355 F2d 503 New York Central Railroad Company v. Brotherhood of Locomotive Firemen and Enginemen

355 F.2d 503

The NEW YORK CENTRAL RAILROAD COMPANY, Plaintiff-Appellee,
v.
BROTHERHOOD OF LOCOMOTIVE FIREMEN AND ENGINEMEN et al., Defendants-Appellees, and
Brotherhood of Locomotive Engineers, Defendant-Appellant.

No. 15214.

United States Court of Appeals Seventh Circuit.

January 20, 1966.

Edward J. Fillenwarth, Indianapolis, Ind., Harold N. McLaughlin, Cleveland, Ohio, for appellant.

John A. Stocker, Indianapolis, Ind., Richard O. Olson, Alvin E. Domash, Chicago, Ill., Harold C. Heiss, Cleveland, Ohio, Ralph Hamill, John P. Price, Indianapolis, Ind., for appellees.

Before HASTINGS, Chief Judge, and DUFFY and SCHNACKENBERG, Circuit Judges.

DUFFY, Circuit Judge.

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1

The plaintiff, The New York Central Railroad Company (Railroad) brought the instant suit against the Brotherhood of Locomotive Firemen and Enginemen (Firemen) under the provisions of the Railway Labor Act. Firemen is the collective bargaining agent for the Railroad's firemen, firemen helpers, hostlers and others.

2

The Railroad sought a restraining order and a permanent injunction against a strike called by the Firemen. The Firemen's answer alleged that the strike had been called because the Railroad had violated Section 15(i) of the contract between the parties.

3

The Brotherhood of Locomotive Engineers (Engineers) moved and was given leave to intervene as a party defendant. The Engineers, collective bargaining agent for the Railroad's locomotive engineers, then filed an answer. Thereafter, the Railroad was permitted to amend its complaint to allege that no major dispute was involved, and that the Railroad, in compliance with the provisions of the Railway Labor Act, had filed its submission with the National Railroad Adjustment Board and that such submission set forth the exact nature of the minor dispute. A temporary restraining order was entered and thereafter a four-day trial was held.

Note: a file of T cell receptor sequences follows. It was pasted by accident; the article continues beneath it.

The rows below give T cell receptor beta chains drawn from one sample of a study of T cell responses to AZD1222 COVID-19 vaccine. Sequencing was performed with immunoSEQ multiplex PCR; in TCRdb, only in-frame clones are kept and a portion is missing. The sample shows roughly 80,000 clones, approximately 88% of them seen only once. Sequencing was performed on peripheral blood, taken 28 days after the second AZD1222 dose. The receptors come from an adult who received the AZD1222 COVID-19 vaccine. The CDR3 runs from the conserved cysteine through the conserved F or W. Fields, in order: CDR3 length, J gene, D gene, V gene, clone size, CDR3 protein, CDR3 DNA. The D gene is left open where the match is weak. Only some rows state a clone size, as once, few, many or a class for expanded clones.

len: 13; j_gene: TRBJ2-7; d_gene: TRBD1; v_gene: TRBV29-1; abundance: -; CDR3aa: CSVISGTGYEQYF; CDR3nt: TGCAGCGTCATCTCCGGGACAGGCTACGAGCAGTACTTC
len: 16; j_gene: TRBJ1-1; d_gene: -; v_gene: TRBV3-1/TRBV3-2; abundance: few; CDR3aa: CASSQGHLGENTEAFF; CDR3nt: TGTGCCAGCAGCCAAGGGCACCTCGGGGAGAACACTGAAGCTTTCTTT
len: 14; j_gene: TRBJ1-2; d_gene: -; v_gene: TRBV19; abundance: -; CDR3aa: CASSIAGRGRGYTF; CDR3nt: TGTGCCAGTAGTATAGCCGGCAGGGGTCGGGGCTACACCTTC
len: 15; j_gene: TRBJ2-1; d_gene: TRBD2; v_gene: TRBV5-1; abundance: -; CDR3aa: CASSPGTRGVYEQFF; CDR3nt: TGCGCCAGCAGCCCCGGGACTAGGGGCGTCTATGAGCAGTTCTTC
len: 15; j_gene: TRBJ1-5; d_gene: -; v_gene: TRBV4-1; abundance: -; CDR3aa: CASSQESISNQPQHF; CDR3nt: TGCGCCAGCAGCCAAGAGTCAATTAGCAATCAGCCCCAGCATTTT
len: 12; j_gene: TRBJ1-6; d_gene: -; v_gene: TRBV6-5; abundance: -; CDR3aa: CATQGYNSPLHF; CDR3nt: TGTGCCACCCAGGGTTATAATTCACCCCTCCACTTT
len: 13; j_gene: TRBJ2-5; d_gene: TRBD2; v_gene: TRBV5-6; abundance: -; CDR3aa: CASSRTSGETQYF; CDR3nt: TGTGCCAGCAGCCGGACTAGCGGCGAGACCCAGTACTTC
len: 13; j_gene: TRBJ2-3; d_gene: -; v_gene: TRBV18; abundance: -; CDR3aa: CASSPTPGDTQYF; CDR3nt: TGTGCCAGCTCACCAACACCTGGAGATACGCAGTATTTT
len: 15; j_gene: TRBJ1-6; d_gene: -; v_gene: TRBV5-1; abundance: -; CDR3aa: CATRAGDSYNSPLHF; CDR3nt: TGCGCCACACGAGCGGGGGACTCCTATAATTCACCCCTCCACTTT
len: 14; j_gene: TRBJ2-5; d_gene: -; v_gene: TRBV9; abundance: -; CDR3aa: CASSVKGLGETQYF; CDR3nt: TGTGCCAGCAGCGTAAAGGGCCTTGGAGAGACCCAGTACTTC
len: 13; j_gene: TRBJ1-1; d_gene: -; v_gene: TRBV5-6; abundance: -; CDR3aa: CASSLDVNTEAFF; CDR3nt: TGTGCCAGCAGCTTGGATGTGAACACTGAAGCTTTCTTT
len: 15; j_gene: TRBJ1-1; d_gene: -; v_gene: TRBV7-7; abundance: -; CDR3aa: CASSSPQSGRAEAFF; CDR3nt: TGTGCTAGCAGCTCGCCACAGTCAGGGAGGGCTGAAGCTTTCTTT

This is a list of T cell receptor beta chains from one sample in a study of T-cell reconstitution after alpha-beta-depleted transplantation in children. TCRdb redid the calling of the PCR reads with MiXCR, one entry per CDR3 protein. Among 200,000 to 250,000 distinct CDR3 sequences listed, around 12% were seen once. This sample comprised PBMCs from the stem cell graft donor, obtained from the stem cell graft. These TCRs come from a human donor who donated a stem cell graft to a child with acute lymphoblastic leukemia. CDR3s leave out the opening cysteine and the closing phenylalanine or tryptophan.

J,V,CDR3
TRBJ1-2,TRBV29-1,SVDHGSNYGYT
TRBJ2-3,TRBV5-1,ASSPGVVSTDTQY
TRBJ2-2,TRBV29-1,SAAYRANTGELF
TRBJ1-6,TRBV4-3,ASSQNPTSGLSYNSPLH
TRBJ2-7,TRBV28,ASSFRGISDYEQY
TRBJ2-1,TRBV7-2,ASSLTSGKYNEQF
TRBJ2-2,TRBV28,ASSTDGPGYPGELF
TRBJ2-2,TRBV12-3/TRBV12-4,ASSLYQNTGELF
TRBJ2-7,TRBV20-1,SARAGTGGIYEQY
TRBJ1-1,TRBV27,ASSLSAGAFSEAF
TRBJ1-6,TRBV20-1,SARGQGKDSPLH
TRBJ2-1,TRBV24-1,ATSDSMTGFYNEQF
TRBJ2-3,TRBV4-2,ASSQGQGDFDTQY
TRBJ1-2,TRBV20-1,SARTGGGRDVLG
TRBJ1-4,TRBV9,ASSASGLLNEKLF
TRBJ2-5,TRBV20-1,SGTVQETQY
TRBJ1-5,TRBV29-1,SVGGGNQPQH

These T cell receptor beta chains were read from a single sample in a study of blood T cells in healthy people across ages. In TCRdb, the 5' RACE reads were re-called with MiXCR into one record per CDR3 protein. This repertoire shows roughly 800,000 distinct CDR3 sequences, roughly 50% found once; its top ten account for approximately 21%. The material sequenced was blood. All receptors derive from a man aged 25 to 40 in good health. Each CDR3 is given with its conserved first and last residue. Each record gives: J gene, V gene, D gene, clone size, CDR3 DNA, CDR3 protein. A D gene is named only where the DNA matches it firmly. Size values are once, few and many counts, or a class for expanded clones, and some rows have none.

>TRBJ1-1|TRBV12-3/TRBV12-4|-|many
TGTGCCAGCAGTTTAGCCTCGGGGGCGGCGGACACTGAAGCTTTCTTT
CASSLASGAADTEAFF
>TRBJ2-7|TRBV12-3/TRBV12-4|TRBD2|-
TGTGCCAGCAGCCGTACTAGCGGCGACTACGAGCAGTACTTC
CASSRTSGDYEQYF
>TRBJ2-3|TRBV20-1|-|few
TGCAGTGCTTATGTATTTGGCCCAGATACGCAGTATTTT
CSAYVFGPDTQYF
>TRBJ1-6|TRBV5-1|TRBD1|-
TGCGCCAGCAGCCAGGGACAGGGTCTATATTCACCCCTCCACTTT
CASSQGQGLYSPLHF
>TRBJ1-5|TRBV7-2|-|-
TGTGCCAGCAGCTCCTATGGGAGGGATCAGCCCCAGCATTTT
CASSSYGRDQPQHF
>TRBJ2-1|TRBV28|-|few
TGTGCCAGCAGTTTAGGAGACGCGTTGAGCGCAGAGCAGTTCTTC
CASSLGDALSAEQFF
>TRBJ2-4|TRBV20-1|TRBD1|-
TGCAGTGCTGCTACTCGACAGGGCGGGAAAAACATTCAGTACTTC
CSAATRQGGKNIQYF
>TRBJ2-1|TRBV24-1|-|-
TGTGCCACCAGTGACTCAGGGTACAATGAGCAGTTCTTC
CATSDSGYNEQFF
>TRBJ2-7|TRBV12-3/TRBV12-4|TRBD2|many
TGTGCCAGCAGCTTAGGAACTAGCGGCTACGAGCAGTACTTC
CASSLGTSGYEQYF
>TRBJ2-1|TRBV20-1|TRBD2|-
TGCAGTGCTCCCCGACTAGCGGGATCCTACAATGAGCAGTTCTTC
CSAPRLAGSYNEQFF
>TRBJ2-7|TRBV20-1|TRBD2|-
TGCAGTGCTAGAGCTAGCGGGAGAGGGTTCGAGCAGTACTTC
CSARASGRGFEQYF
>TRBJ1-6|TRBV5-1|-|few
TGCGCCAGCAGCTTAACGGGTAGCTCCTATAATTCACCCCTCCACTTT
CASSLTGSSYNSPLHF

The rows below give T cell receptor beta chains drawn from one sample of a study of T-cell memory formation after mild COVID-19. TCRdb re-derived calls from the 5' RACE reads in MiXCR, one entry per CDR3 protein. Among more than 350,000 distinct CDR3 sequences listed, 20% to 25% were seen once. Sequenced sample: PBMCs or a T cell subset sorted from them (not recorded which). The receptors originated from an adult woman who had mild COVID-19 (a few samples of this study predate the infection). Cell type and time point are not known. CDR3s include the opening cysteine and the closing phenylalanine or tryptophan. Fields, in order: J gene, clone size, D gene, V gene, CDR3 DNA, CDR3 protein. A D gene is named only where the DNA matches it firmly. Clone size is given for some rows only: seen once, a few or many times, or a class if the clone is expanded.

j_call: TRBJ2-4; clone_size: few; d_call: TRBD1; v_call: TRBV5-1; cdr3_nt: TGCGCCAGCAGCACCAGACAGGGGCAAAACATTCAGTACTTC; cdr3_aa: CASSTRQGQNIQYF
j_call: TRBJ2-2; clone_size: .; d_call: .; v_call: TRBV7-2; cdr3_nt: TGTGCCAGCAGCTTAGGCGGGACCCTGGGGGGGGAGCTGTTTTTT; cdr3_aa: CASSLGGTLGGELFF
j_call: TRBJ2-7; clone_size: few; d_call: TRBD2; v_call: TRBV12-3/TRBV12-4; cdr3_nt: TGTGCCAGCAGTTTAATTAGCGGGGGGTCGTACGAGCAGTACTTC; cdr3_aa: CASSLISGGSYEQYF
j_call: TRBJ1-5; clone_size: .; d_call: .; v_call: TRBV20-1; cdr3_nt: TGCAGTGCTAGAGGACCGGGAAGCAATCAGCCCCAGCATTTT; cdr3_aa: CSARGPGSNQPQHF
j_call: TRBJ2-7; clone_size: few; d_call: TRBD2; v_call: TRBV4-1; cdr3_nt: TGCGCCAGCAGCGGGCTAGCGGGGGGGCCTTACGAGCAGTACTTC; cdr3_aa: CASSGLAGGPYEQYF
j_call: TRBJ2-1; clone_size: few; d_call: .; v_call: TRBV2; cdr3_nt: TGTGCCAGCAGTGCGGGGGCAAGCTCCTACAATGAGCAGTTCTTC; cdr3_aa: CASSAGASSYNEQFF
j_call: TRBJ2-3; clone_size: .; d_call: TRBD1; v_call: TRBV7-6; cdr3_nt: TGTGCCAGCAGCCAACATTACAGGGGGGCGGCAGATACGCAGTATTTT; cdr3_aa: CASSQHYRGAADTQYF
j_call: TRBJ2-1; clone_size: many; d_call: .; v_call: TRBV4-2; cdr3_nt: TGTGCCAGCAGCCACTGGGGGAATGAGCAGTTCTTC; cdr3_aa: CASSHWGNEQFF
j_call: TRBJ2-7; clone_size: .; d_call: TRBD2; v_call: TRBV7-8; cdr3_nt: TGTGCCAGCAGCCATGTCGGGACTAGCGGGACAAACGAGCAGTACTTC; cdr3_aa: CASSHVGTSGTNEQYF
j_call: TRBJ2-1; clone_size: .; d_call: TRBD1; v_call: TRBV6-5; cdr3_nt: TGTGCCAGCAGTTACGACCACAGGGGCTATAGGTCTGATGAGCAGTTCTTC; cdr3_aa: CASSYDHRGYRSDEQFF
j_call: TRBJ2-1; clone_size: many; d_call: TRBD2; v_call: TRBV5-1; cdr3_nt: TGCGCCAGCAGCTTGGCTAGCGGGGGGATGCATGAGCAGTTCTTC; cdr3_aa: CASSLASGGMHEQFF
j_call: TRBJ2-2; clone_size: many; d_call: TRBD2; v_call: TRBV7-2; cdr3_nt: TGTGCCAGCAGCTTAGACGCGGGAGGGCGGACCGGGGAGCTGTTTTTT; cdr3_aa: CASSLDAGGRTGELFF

4

The Railroad is divided into several major districts for operating purposes. The strike or work stoppage, which is the real subject matter of this lawsuit, occurred on the Southern District of the Railroad, formerly known as the Big Four. This District, using Indianapolis as a hub, serves Chicago, Cleveland, Cincinnati and St. Louis, and has through connections to every major area of the country.

5

The Firemen and Engineers both have a General Chairman in the Southern District. Each union is divided into twelve separate seniority districts, each having its own Chairman and subsidiary officers.

6

The dispute which led to the Firemen's strike, relates to a disagreement over the interpretation of Article 15(i) of the Firemen's contract and amended Article 48 of the Engineers' contract. The dispute relates to only one of the twelve seniority districts, Sharonville, Ohio.

7

Article 15(i) of the Firemen's contract specified, among other things, the procedure to be followed in utilizing available promoted firemen as engineers when the Engineers' Extra Board was exhausted. This procedure obligated the Railroad to use the available qualified firemen as engineers. The firemen were to be selected on a seniority basis.

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8

On some occasions at Sharonville, Ohio (perhaps six to eight times a year), engineers who had exceeded their maximum mileage, were called back and utilized as engineers in lieu of calling the available senior qualified firemen.

9

The Engineers claim that under the emergency provisions of Article 48 of their agreement with the Railroad, the occasional practice at Sharonville of calling back engineers who had exceeded their maximum mileage, was justified.